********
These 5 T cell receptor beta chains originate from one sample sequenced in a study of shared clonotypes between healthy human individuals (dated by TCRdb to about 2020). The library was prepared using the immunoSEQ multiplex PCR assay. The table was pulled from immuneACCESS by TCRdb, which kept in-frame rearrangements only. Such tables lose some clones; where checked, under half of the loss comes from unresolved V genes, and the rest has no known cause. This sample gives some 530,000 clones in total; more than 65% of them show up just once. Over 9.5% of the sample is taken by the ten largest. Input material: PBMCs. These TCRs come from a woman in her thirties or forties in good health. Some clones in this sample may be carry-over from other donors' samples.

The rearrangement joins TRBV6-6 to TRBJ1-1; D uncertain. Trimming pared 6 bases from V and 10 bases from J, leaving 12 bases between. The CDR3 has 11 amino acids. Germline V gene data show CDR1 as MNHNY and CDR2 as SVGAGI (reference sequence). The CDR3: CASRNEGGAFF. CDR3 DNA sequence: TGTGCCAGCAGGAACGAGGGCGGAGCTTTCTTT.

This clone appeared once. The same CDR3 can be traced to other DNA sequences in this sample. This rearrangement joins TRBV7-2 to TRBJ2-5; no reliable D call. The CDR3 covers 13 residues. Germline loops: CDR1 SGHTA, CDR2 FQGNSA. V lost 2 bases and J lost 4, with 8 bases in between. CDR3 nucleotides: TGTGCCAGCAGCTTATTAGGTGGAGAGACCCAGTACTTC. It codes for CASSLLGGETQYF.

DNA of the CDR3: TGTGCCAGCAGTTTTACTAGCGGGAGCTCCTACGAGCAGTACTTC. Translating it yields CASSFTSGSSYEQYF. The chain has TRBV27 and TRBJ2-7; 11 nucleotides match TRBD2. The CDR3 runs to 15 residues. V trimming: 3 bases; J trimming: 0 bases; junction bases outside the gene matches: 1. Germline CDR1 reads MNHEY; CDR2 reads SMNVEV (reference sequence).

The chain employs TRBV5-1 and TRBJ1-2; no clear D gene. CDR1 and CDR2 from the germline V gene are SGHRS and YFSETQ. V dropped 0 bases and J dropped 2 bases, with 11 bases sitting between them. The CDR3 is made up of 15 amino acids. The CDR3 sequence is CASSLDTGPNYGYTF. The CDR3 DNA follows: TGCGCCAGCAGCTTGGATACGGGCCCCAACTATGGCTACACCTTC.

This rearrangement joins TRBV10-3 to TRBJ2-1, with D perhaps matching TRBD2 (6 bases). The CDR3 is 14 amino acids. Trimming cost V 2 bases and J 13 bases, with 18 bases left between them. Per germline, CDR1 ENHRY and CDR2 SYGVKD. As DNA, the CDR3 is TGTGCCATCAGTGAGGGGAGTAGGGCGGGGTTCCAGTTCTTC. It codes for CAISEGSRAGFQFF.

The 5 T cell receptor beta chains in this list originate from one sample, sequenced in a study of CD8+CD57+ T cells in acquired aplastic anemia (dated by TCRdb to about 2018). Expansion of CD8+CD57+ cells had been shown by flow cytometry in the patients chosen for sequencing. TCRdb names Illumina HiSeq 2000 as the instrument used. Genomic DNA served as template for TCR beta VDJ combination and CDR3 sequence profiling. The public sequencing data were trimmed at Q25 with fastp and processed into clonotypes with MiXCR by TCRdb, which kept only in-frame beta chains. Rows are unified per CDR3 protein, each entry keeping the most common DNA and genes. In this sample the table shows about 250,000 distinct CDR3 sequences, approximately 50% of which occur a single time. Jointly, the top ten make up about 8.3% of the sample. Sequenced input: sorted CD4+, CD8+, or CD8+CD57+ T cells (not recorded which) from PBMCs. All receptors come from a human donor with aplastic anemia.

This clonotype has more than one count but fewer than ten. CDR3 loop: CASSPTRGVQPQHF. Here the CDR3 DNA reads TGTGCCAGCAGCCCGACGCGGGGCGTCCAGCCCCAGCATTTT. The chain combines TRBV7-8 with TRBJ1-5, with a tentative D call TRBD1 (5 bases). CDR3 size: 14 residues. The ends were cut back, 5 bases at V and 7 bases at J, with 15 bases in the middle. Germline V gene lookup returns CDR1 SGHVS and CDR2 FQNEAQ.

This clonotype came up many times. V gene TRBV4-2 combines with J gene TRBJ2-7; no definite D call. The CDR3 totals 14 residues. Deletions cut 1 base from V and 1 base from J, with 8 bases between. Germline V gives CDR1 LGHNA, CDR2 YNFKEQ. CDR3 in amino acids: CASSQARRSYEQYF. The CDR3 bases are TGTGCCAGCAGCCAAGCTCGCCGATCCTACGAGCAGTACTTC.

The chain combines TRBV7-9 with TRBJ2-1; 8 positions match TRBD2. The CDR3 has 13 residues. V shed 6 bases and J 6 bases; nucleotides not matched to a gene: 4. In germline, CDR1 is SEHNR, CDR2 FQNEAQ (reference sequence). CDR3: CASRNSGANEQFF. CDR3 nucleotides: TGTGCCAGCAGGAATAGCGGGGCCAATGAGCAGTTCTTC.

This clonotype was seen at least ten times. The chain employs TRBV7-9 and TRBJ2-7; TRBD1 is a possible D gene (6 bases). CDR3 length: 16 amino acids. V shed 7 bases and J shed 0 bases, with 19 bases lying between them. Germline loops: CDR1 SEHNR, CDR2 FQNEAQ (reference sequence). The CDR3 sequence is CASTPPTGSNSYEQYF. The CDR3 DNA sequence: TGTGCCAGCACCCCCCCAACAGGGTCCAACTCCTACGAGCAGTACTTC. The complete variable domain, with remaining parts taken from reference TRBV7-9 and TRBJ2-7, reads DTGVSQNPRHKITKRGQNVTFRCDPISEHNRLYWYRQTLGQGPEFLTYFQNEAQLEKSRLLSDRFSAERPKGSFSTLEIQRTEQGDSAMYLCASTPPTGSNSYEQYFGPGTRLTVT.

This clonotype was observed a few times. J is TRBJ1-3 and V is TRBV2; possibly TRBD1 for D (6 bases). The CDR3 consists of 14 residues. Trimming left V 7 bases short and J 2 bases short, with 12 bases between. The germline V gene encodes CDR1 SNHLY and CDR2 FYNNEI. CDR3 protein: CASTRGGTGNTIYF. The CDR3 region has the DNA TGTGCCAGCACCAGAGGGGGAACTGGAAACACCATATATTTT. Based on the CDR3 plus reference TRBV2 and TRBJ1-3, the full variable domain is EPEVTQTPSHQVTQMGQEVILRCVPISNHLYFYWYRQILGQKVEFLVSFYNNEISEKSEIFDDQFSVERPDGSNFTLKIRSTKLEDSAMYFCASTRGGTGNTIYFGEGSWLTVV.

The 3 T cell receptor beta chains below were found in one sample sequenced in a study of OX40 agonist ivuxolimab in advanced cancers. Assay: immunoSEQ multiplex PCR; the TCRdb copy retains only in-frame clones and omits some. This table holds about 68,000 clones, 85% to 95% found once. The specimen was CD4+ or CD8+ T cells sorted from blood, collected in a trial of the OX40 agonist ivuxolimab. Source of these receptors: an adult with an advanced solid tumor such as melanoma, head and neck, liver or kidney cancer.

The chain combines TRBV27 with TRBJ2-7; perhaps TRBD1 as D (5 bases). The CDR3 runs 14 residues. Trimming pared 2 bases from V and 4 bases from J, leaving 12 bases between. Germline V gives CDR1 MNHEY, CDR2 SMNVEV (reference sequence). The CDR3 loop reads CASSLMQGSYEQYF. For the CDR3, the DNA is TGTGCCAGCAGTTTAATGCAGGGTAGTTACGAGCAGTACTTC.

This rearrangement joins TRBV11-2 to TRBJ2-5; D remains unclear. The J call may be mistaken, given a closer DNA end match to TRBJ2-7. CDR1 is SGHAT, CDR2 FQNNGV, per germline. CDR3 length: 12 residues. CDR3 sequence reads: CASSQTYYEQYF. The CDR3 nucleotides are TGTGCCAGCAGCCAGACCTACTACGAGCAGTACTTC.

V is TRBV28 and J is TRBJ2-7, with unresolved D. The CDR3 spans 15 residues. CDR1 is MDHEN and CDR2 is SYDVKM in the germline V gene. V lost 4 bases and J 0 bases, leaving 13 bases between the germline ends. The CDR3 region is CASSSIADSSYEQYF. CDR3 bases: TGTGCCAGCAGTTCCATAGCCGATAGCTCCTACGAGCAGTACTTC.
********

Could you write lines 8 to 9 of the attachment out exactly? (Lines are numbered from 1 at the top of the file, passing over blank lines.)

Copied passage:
This clonotype has more than one count but fewer than ten. CDR3 loop: CASSPTRGVQPQHF. Here the CDR3 DNA reads TGTGCCAGCAGCCCGACGCGGGGCGTCCAGCCCCAGCATTTT. The chain combines TRBV7-8 with TRBJ1-5, with a tentative D call TRBD1 (5 bases). CDR3 size: 14 residues. The ends were cut back, 5 bases at V and 7 bases at J, with 15 bases in the middle. Germline V gene lookup returns CDR1 SGHVS and CDR2 FQNEAQ.

This clonotype came up many times. V gene TRBV4-2 combines with J gene TRBJ2-7; no definite D call. The CDR3 totals 14 residues. Deletions cut 1 base from V and 1 base from J, with 8 bases between. Germline V gives CDR1 LGHNA, CDR2 YNFKEQ. CDR3 in amino acids: CASSQARRSYEQYF. The CDR3 bases are TGTGCCAGCAGCCAAGCTCGCCGATCCTACGAGCAGTACTTC.